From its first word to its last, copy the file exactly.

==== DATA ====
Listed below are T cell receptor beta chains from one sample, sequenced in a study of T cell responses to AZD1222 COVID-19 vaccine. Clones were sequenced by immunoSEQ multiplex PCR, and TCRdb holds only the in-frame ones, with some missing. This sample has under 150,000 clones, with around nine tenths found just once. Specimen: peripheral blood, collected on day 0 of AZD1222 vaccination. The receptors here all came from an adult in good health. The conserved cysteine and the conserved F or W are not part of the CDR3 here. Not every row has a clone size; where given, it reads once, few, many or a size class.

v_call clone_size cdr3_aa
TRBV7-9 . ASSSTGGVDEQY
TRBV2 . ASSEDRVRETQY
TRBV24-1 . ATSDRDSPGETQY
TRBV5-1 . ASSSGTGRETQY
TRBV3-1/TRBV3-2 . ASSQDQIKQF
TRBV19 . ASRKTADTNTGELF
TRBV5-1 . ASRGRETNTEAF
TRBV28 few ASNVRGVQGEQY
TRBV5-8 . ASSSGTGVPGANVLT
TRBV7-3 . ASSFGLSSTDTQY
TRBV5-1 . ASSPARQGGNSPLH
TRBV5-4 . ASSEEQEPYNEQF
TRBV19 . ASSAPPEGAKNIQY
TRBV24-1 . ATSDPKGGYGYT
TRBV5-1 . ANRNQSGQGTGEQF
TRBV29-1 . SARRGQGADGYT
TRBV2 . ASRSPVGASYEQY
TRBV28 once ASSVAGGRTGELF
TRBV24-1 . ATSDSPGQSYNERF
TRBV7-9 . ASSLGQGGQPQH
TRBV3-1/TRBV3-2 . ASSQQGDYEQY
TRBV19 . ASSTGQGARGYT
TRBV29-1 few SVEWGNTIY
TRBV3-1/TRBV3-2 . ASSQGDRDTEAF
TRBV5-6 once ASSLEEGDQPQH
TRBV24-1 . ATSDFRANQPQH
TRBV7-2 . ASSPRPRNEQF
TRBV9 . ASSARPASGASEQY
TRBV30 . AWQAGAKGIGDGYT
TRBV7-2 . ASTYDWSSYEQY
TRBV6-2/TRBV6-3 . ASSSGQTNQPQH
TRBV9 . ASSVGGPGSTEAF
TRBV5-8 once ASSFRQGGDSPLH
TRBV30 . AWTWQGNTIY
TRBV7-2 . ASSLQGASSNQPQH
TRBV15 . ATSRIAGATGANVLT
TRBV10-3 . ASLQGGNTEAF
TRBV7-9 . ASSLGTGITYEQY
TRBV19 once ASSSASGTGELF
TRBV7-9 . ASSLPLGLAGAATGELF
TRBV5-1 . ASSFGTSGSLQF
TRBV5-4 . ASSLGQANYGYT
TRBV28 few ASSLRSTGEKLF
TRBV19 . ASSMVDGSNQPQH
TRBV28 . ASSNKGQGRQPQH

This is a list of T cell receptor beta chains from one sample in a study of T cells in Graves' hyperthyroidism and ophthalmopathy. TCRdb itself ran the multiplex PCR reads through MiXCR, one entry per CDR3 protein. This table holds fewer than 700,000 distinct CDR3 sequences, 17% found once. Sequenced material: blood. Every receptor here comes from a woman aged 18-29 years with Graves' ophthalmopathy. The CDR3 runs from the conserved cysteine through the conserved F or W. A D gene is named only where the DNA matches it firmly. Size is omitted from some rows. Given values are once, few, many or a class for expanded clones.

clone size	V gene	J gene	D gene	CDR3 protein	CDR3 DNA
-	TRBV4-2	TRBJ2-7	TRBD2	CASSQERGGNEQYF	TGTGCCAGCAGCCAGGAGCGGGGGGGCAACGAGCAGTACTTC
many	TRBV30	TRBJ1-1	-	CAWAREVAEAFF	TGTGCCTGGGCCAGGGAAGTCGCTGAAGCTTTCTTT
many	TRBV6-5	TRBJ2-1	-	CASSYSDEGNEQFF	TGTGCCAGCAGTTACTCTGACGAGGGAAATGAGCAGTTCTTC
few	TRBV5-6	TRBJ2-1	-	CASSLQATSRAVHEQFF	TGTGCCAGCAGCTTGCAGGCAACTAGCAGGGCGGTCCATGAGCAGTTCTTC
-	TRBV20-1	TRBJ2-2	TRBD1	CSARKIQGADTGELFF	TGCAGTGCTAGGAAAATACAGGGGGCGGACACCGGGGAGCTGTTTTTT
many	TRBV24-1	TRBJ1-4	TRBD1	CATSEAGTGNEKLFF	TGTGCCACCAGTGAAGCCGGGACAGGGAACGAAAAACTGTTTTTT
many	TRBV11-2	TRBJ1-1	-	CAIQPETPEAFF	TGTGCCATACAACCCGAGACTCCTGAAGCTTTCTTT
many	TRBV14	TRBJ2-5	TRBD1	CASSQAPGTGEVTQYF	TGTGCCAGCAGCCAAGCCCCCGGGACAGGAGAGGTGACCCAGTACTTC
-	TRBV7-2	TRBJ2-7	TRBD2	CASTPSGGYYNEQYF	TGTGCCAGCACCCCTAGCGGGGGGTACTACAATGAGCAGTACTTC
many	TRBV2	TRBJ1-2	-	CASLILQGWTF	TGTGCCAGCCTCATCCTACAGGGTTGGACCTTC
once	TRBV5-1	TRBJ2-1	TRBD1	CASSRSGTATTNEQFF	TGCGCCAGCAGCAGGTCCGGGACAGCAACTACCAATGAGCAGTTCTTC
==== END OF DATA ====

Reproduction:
Listed below are T cell receptor beta chains from one sample, sequenced in a study of T cell responses to AZD1222 COVID-19 vaccine. Clones were sequenced by immunoSEQ multiplex PCR, and TCRdb holds only the in-frame ones, with some missing. This sample has under 150,000 clones, with around nine tenths found just once. Specimen: peripheral blood, collected on day 0 of AZD1222 vaccination. The receptors here all came from an adult in good health. The conserved cysteine and the conserved F or W are not part of the CDR3 here. Not every row has a clone size; where given, it reads once, few, many or a size class.

v_call clone_size cdr3_aa
TRBV7-9 . ASSSTGGVDEQY
TRBV2 . ASSEDRVRETQY
TRBV24-1 . ATSDRDSPGETQY
TRBV5-1 . ASSSGTGRETQY
TRBV3-1/TRBV3-2 . ASSQDQIKQF
TRBV19 . ASRKTADTNTGELF
TRBV5-1 . ASRGRETNTEAF
TRBV28 few ASNVRGVQGEQY
TRBV5-8 . ASSSGTGVPGANVLT
TRBV7-3 . ASSFGLSSTDTQY
TRBV5-1 . ASSPARQGGNSPLH
TRBV5-4 . ASSEEQEPYNEQF
TRBV19 . ASSAPPEGAKNIQY
TRBV24-1 . ATSDPKGGYGYT
TRBV5-1 . ANRNQSGQGTGEQF
TRBV29-1 . SARRGQGADGYT
TRBV2 . ASRSPVGASYEQY
TRBV28 once ASSVAGGRTGELF
TRBV24-1 . ATSDSPGQSYNERF
TRBV7-9 . ASSLGQGGQPQH
TRBV3-1/TRBV3-2 . ASSQQGDYEQY
TRBV19 . ASSTGQGARGYT
TRBV29-1 few SVEWGNTIY
TRBV3-1/TRBV3-2 . ASSQGDRDTEAF
TRBV5-6 once ASSLEEGDQPQH
TRBV24-1 . ATSDFRANQPQH
TRBV7-2 . ASSPRPRNEQF
TRBV9 . ASSARPASGASEQY
TRBV30 . AWQAGAKGIGDGYT
TRBV7-2 . ASTYDWSSYEQY
TRBV6-2/TRBV6-3 . ASSSGQTNQPQH
TRBV9 . ASSVGGPGSTEAF
TRBV5-8 once ASSFRQGGDSPLH
TRBV30 . AWTWQGNTIY
TRBV7-2 . ASSLQGASSNQPQH
TRBV15 . ATSRIAGATGANVLT
TRBV10-3 . ASLQGGNTEAF
TRBV7-9 . ASSLGTGITYEQY
TRBV19 once ASSSASGTGELF
TRBV7-9 . ASSLPLGLAGAATGELF
TRBV5-1 . ASSFGTSGSLQF
TRBV5-4 . ASSLGQANYGYT
TRBV28 few ASSLRSTGEKLF
TRBV19 . ASSMVDGSNQPQH
TRBV28 . ASSNKGQGRQPQH

This is a list of T cell receptor beta chains from one sample in a study of T cells in Graves' hyperthyroidism and ophthalmopathy. TCRdb itself ran the multiplex PCR reads through MiXCR, one entry per CDR3 protein. This table holds fewer than 700,000 distinct CDR3 sequences, 17% found once. Sequenced material: blood. Every receptor here comes from a woman aged 18-29 years with Graves' ophthalmopathy. The CDR3 runs from the conserved cysteine through the conserved F or W. A D gene is named only where the DNA matches it firmly. Size is omitted from some rows. Given values are once, few, many or a class for expanded clones.

clone size	V gene	J gene	D gene	CDR3 protein	CDR3 DNA
-	TRBV4-2	TRBJ2-7	TRBD2	CASSQERGGNEQYF	TGTGCCAGCAGCCAGGAGCGGGGGGGCAACGAGCAGTACTTC
many	TRBV30	TRBJ1-1	-	CAWAREVAEAFF	TGTGCCTGGGCCAGGGAAGTCGCTGAAGCTTTCTTT
many	TRBV6-5	TRBJ2-1	-	CASSYSDEGNEQFF	TGTGCCAGCAGTTACTCTGACGAGGGAAATGAGCAGTTCTTC
few	TRBV5-6	TRBJ2-1	-	CASSLQATSRAVHEQFF	TGTGCCAGCAGCTTGCAGGCAACTAGCAGGGCGGTCCATGAGCAGTTCTTC
-	TRBV20-1	TRBJ2-2	TRBD1	CSARKIQGADTGELFF	TGCAGTGCTAGGAAAATACAGGGGGCGGACACCGGGGAGCTGTTTTTT
many	TRBV24-1	TRBJ1-4	TRBD1	CATSEAGTGNEKLFF	TGTGCCACCAGTGAAGCCGGGACAGGGAACGAAAAACTGTTTTTT
many	TRBV11-2	TRBJ1-1	-	CAIQPETPEAFF	TGTGCCATACAACCCGAGACTCCTGAAGCTTTCTTT
many	TRBV14	TRBJ2-5	TRBD1	CASSQAPGTGEVTQYF	TGTGCCAGCAGCCAAGCCCCCGGGACAGGAGAGGTGACCCAGTACTTC
-	TRBV7-2	TRBJ2-7	TRBD2	CASTPSGGYYNEQYF	TGTGCCAGCACCCCTAGCGGGGGGTACTACAATGAGCAGTACTTC
many	TRBV2	TRBJ1-2	-	CASLILQGWTF	TGTGCCAGCCTCATCCTACAGGGTTGGACCTTC
once	TRBV5-1	TRBJ2-1	TRBD1	CASSRSGTATTNEQFF	TGCGCCAGCAGCAGGTCCGGGACAGCAACTACCAATGAGCAGTTCTTC